Mesh networking, need some advice

Mokume

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I am looking to upgrade the wireless signal at my home in preparation for installing wireless security cams and was told that mesh networking is the way to go.
Currently I've 1 Netgear wireless router with 5 ethernet outputs of which one output feeds a Linksys router for a total of 9 wired ethernet ports throughout the house. Wireless reception as it is now is very spotty.
I am reasonably certain I can replace the Netgear router with a mesh unit and retain the amount of wired ethernet ports, does anyone concur?
My home is about 4K sq. feet under the roof, including a second floor area, of single wall construction and the cable modem/router setup is in a corner of the structure.
Can anyone offer suggestions/advice as to what I would need for full coverage? A particular brand they can recommend?
Thanks!



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Typically you wouldn't want two routers (unless the routing functionality is disabled on the second one) - is the Linksys a router or a switch? Typically the router would be connected to a switch. Or maybe the Netgear is a Wifi access point? (sorry - terminology is important to understand what you have). What does your cable modem plug into?

I purchased an Orbi system a while back which does what you are looking for - you can purchase additional satellite units to cover your house as needed. It dramatically improved wireless reception upstairs, but we still get inconsistent wireless performance which is typical in my experience - all the computer are hard wired. Wireless is only for phones, tablets, etc.

There are a variety of systems and they are evolving constantly so recommendations are hard I think.
 

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I highly recommend the Amplifi mesh system, if you're needs are simple. You could also step up to the Unifi mesh system which is from the same company but provides more management abilities.
 
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Typically you wouldn't want two routers (unless the routing functionality is disabled on the second one) - is the Linksys a router or a switch? Typically the router would be connected to a switch. Or maybe the Netgear is a Wifi access point? (sorry - terminology is important to understand what you have). What does your cable modem plug into?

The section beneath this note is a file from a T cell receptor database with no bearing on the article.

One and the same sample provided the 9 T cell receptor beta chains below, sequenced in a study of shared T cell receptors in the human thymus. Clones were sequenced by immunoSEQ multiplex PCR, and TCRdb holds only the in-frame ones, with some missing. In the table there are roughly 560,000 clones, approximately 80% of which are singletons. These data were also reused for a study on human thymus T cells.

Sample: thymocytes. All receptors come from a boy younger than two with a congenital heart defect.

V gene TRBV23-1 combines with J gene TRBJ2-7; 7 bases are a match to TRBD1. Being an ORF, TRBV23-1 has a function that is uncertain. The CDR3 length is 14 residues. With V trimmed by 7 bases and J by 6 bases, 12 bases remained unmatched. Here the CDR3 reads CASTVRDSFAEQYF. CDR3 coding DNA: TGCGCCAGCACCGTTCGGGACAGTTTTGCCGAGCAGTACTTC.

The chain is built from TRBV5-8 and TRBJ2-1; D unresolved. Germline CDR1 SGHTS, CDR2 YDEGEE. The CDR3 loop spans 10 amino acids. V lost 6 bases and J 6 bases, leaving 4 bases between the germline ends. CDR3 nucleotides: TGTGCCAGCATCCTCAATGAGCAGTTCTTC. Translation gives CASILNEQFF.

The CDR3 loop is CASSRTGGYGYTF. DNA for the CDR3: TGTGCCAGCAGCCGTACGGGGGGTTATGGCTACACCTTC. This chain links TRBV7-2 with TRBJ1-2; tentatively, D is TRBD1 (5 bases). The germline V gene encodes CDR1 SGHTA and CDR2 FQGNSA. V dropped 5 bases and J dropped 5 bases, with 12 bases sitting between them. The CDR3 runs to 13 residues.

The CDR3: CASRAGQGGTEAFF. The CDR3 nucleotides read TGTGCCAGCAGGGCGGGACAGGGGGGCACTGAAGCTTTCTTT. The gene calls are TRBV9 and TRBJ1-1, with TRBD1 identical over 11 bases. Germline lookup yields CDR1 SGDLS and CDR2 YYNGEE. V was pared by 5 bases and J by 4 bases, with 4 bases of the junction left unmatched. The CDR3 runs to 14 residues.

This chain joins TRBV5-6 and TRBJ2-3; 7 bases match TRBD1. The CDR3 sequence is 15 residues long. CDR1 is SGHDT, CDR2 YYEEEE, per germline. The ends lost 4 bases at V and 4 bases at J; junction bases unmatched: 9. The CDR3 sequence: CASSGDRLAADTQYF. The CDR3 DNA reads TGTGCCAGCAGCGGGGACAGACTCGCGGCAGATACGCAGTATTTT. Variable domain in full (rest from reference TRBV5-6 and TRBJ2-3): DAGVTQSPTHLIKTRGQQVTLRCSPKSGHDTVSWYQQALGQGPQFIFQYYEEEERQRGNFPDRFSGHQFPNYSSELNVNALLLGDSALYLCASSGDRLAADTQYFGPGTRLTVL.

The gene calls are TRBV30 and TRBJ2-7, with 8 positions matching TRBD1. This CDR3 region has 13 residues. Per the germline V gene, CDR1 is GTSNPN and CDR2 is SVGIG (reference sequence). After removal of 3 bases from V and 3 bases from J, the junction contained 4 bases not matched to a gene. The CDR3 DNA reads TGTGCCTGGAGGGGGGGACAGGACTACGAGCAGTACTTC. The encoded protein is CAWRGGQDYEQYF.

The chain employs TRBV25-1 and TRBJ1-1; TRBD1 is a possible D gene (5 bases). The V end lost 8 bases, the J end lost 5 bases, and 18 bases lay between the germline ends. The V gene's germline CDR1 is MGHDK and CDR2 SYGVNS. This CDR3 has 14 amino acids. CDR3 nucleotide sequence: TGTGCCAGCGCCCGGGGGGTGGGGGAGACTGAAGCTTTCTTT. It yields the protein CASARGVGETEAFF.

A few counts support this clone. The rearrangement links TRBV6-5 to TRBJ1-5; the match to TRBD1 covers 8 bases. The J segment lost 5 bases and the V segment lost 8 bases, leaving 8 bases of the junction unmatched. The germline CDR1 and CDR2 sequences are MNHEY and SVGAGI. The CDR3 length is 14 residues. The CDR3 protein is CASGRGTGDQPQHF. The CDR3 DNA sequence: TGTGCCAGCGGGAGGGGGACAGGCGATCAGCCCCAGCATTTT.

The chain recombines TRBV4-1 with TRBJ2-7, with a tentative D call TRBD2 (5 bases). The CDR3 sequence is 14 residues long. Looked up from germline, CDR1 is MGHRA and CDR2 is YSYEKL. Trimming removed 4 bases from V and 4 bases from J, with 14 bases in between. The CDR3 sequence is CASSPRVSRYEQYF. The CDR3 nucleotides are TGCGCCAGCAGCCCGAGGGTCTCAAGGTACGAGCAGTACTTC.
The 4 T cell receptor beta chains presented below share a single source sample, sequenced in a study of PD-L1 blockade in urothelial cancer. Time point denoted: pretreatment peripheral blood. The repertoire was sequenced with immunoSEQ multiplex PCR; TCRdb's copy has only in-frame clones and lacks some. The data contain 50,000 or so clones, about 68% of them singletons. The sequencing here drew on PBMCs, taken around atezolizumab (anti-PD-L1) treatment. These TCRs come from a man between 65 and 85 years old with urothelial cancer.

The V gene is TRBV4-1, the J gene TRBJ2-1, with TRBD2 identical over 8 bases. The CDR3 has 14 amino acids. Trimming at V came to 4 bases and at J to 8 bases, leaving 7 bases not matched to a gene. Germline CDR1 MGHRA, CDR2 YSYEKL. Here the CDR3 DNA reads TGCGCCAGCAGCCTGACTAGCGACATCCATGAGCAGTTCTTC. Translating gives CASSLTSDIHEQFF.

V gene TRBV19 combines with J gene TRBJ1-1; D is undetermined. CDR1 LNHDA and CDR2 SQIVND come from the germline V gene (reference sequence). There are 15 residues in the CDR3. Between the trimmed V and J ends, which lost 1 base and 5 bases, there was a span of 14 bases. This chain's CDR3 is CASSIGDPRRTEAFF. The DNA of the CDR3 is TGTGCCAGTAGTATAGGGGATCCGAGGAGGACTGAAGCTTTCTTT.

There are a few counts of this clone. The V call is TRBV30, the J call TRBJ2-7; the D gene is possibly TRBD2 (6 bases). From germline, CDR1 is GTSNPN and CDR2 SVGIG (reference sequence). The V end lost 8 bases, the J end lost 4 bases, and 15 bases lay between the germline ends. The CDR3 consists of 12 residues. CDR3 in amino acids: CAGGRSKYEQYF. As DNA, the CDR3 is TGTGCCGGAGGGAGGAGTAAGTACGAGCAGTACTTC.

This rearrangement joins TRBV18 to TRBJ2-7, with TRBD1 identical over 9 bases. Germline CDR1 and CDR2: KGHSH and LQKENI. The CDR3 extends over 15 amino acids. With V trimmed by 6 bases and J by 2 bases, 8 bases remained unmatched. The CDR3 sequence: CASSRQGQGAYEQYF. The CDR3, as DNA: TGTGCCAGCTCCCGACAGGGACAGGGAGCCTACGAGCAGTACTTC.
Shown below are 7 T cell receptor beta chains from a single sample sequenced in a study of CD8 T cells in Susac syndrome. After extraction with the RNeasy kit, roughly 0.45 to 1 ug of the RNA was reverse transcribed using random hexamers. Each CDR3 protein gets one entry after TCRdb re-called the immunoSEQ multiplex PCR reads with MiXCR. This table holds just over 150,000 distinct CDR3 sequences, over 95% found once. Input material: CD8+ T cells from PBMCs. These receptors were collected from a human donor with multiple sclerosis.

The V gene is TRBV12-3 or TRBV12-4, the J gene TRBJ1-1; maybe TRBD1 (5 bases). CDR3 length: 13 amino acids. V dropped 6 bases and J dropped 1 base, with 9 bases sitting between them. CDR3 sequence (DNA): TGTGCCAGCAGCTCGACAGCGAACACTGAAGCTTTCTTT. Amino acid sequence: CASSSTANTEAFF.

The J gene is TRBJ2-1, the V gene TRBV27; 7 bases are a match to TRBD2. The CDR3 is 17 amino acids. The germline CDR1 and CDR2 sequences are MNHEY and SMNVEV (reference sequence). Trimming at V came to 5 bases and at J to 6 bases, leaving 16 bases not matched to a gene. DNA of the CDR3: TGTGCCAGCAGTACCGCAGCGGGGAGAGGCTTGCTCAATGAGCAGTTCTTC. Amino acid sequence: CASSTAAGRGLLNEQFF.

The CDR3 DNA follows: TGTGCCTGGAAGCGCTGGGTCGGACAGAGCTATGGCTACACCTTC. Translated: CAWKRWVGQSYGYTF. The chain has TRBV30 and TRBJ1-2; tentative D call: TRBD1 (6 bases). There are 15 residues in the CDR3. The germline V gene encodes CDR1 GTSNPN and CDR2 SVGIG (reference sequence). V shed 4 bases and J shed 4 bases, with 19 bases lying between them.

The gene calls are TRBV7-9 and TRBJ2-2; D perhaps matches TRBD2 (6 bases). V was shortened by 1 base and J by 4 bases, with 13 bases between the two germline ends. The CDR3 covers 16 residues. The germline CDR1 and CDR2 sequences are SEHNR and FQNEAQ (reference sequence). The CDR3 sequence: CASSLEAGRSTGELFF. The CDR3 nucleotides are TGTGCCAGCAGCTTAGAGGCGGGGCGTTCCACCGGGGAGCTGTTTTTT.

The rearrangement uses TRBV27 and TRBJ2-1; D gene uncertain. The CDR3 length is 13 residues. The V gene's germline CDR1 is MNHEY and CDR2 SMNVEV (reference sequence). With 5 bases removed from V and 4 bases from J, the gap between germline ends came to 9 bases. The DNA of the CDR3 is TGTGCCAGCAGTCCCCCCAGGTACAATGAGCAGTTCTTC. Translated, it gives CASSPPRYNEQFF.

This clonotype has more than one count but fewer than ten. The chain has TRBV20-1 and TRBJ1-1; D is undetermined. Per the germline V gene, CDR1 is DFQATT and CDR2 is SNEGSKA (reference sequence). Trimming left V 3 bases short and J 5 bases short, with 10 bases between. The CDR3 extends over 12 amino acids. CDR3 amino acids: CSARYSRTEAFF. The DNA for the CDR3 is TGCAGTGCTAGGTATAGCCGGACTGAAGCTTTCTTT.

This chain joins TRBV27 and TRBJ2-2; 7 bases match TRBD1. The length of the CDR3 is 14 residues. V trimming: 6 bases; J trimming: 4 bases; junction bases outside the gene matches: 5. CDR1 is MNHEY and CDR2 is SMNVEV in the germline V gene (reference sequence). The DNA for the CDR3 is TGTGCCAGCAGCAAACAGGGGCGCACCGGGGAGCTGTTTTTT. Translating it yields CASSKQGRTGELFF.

I purchased an Orbi system a while back which does what you are looking for - you can purchase additional satellite units to cover your house as needed. It dramatically improved wireless reception upstairs, but we still get inconsistent wireless performance which is typical in my experience - all the computer are hard wired. Wireless is only for phones, tablets, etc.

There are a variety of systems and they are evolving constantly so recommendations are hard I think.
Thanks for your response RR,
I plan to keep one of the routers, disable it's wireless capabilities and use it as a switch? solely because I currently have ethernet cables going to it and to other points in the house.
The cable input (RG-6) from my ISP (Spectrum) first goes into my personally owned modem, then to the presently wireless setup Netgear router and then to another router, the Linksys. I suppose you could call the Linksys a switch because It's wireless transmitting capability is disabled.
For lack of a better description, I guess you could say the Netgear router is acting as a Wi-Fi access point and as a switch.
I fully agree with wired input, it is the most stable and reliable means of signal transmission, I've just 1 desktop system and 5 "smart" TV's all hardwired, hence the existence of so many ethernet outputs.
A Spectrum tech was here last week to repair a loose cable drop leading to my residence, he recommended an Orbi system as well, his name was Larry (seriously)...lol.
Poor guy, he said he gets teased both by co-workers and customers :giggle:
 
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Mokume

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I highly recommend the Amplifi mesh system, if you're needs are simple. You could also step up to the Unifi mesh system which is from the same company but provides more management abilities.
Thanks Peyton!
I'll look into it, still in the R&D stage at this moment.